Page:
PGP's 'bump in the wire' automates email security

PGP's new email-security product encrypts and signs emails without any client or server software

At the Gartner Security Conference in London on Monday, security software company PGP announced a product that allows corporate users to automatically sign and encrypt emails on the fly at the network level, without requiring any client-side software or user intervention.

One of the biggest problems with securing emails and enforcing security policy in a large organisation is that it usually requires users to manually sign or encrypt their emails. According to PGP, because of laziness or forgetfulness, this often leads to insecure emails being exchanged, contrary to an organisation's security policy.

PGP Universal works in two modes, internal and external. Both require a dedicated x86 server loaded with the PGP software, and a "hardened" version of Red Hat Linux 7.3 that allows the server to function as an appliance. To secure internal communications, the box is inserted on the network between the client and the mail server, where it intercepts emails and generates encryption keys as required. To act upon external emails, the appliance sits in the demilitarised zone (DMZ) between the outward-facing email gateway and the open Internet.

Stephan Somogyi, director of products at PGP told ZDNet UK: "Email flows through the box, it is inspected and policy is applied to it (encrypt, sign or both). The same thing happens when external messages come in -- we decrypt if necessary and verify the signature."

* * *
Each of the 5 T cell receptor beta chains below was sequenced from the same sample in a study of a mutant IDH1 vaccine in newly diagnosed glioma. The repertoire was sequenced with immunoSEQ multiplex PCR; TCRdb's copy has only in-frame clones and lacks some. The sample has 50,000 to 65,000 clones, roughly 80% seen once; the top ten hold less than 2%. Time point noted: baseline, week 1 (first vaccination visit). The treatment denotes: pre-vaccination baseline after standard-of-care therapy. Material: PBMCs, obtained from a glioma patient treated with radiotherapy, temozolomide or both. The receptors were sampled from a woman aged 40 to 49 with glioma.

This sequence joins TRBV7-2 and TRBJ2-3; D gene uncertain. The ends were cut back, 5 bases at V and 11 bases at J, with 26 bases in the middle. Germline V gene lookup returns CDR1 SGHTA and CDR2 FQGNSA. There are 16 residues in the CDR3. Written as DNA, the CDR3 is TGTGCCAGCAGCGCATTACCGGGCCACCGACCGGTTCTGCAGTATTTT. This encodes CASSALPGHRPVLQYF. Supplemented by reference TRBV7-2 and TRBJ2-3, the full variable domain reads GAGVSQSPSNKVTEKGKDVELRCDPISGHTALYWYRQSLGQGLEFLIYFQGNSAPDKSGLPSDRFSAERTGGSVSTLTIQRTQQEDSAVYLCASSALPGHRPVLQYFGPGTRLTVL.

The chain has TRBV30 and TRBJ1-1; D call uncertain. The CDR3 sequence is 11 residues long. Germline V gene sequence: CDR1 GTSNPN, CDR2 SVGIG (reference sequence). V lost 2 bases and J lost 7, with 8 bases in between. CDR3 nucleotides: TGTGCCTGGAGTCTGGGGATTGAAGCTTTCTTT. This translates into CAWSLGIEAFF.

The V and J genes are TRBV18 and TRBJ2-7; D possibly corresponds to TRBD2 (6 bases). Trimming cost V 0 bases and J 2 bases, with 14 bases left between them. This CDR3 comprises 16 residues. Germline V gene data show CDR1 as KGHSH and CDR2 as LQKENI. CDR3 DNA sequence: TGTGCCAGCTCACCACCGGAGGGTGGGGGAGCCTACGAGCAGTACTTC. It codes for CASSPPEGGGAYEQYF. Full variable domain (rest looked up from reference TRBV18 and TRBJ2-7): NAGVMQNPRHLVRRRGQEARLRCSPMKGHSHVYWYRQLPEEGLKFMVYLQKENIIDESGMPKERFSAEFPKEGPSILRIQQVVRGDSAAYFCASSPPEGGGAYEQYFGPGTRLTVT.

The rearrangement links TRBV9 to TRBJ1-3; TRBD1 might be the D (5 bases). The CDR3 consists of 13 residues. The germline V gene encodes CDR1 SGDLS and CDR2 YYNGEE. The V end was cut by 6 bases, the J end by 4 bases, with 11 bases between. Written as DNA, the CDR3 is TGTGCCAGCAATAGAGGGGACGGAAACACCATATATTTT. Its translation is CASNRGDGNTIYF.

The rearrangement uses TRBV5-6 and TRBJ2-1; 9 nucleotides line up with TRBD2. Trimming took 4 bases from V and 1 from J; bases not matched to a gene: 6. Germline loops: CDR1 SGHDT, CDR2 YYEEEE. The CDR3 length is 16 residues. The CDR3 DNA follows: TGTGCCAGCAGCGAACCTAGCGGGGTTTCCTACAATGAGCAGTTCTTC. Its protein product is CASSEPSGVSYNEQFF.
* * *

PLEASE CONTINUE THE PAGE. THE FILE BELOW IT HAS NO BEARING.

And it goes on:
Somogyi said that because the appliance works at network level, it means users don't have any option but to follow company policy. "By sitting on the network, we are a bump in the wire. This allows us to enforce policy independent of the users, which means they can't fiddle with the box," he said.

When the appliance is first introduced to a network, by default it switches to "learn mode", in which the system monitors emails, generates keys and gives the IT manager a detailed account of the number of emails being sent, where they are coming from and going to. This mode assists the administrator in creating and modifying security policy before making the box live. "We recommend running in learn mode for at least a week, because you don't want a situation where you go live, the machine starts working and your lights dim and the machine melts -- that's not good," said Somogyi.

PGP Universal also contains a "lightweight" Web mail system that allows emails to be sent to external contacts that have no encryption products. In this case, the recipient receives a message inviting them to click on a link that logs them onto the secure Web mail system. They are prompted to enter a password -- supplied by the sender, preferably by phone -- that allows them to read and reply to the message.

Additionally, a client-based software called PGP Satellite can be sent to external contacts to generate keys and avoid the Web-mail interface. Somogyi said: "Satellite can generate keys and is automatically updated with policy changes. Once running, all emails between the satellite client and the universal gateway will be secure or encrypted, depending on company policy."

PGP Universal is available immediately and, depending on configuration, costs around £3,000 for a one-year subscription for 100 users.